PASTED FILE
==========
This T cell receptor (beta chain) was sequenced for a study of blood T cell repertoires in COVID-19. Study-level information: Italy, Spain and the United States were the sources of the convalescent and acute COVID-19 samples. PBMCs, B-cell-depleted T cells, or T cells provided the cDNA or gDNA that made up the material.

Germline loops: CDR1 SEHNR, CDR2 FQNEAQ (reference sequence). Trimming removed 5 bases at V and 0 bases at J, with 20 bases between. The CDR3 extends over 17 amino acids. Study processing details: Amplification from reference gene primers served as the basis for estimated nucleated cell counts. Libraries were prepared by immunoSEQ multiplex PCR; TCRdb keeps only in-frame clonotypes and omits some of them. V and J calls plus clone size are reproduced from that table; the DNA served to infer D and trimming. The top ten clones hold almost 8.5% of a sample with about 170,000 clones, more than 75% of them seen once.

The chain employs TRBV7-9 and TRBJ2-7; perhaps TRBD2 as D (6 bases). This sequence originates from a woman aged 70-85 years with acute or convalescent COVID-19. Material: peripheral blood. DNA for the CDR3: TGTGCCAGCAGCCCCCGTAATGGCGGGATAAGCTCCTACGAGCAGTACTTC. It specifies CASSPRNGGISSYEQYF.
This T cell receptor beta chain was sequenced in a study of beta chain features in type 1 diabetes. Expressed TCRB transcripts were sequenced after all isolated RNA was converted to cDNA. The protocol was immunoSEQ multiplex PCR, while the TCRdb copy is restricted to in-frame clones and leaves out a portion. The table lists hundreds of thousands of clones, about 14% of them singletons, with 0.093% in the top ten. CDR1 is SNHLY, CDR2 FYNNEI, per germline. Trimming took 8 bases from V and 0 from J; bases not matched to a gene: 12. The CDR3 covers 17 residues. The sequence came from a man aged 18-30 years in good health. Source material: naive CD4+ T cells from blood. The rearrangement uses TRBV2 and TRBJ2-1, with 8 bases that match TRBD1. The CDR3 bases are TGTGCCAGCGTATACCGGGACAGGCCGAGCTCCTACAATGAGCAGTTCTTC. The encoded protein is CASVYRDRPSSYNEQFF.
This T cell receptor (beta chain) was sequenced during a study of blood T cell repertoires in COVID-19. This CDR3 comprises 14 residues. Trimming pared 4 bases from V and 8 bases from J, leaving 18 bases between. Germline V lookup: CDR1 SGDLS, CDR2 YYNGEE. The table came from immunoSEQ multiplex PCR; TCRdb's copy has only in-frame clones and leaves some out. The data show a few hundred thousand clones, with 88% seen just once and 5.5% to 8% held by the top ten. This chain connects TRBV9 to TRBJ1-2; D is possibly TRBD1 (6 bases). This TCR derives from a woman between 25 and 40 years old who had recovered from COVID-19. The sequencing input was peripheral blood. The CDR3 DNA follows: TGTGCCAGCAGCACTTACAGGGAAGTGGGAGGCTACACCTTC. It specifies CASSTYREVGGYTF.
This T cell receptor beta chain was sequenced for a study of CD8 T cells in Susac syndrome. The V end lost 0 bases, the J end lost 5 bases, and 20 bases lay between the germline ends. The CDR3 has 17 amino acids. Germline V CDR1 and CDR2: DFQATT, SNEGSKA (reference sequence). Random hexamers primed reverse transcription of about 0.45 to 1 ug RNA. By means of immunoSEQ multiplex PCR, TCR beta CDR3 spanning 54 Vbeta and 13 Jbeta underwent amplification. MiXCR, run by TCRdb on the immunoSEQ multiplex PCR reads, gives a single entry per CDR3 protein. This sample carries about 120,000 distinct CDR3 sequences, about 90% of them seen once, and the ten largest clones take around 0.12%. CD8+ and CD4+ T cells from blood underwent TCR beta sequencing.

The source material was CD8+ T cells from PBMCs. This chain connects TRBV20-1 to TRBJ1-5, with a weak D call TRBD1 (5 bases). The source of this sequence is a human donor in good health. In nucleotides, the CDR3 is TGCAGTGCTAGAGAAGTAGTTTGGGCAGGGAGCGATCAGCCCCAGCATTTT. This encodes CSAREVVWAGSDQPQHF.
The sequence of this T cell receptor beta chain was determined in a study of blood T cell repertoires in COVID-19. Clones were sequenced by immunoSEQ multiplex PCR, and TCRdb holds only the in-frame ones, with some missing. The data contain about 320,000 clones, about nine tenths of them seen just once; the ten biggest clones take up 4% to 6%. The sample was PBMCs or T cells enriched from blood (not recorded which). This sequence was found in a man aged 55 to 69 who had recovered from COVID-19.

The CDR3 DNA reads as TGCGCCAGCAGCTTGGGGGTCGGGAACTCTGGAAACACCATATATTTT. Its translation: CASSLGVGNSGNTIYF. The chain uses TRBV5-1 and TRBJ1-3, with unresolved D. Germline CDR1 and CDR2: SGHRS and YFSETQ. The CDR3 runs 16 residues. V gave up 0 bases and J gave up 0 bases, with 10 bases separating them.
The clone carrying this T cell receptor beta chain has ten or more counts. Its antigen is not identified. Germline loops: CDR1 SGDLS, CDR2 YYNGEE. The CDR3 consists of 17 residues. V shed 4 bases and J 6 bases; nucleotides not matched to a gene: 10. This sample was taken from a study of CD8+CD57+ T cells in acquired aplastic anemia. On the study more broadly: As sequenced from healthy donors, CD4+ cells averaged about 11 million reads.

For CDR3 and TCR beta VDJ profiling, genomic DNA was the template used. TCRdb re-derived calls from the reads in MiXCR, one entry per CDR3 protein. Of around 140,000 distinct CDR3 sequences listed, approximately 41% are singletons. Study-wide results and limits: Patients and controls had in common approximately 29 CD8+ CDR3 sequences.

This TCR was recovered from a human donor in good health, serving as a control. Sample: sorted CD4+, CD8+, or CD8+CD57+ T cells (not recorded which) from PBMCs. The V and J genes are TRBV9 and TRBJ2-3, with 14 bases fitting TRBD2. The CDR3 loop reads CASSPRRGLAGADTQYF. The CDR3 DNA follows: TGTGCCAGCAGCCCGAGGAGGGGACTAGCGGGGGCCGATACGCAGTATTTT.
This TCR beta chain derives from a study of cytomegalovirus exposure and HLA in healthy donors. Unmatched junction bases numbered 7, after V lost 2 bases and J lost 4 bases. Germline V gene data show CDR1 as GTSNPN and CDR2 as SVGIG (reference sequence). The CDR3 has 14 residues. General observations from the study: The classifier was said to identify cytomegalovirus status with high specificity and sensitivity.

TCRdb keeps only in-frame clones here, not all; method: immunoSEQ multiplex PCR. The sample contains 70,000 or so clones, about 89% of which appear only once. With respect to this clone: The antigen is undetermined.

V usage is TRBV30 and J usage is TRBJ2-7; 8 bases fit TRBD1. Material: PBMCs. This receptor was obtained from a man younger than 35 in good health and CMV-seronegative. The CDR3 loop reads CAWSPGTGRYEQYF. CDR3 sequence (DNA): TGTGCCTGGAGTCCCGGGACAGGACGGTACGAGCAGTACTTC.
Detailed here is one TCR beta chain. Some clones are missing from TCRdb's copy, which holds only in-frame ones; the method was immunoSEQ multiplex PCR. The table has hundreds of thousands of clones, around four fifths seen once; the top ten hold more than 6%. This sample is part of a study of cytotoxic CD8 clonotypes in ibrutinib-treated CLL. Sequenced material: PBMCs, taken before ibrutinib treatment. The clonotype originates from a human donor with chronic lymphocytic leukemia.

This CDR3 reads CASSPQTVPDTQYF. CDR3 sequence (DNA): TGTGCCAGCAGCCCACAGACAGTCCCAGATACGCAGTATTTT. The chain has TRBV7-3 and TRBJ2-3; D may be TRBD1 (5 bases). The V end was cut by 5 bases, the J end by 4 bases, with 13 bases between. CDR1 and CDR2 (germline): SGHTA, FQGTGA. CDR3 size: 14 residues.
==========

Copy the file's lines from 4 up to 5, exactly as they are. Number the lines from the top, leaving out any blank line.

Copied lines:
This T cell receptor beta chain was sequenced in a study of beta chain features in type 1 diabetes. Expressed TCRB transcripts were sequenced after all isolated RNA was converted to cDNA. The protocol was immunoSEQ multiplex PCR, while the TCRdb copy is restricted to in-frame clones and leaves out a portion. The table lists hundreds of thousands of clones, about 14% of them singletons, with 0.093% in the top ten. CDR1 is SNHLY, CDR2 FYNNEI, per germline. Trimming took 8 bases from V and 0 from J; bases not matched to a gene: 12. The CDR3 covers 17 residues. The sequence came from a man aged 18-30 years in good health. Source material: naive CD4+ T cells from blood. The rearrangement uses TRBV2 and TRBJ2-1, with 8 bases that match TRBD1. The CDR3 bases are TGTGCCAGCGTATACCGGGACAGGCCGAGCTCCTACAATGAGCAGTTCTTC. The encoded protein is CASVYRDRPSSYNEQFF.
This T cell receptor (beta chain) was sequenced during a study of blood T cell repertoires in COVID-19. This CDR3 comprises 14 residues. Trimming pared 4 bases from V and 8 bases from J, leaving 18 bases between. Germline V lookup: CDR1 SGDLS, CDR2 YYNGEE. The table came from immunoSEQ multiplex PCR; TCRdb's copy has only in-frame clones and leaves some out. The data show a few hundred thousand clones, with 88% seen just once and 5.5% to 8% held by the top ten. This chain connects TRBV9 to TRBJ1-2; D is possibly TRBD1 (6 bases). This TCR derives from a woman between 25 and 40 years old who had recovered from COVID-19. The sequencing input was peripheral blood. The CDR3 DNA follows: TGTGCCAGCAGCACTTACAGGGAAGTGGGAGGCTACACCTTC. It specifies CASSTYREVGGYTF.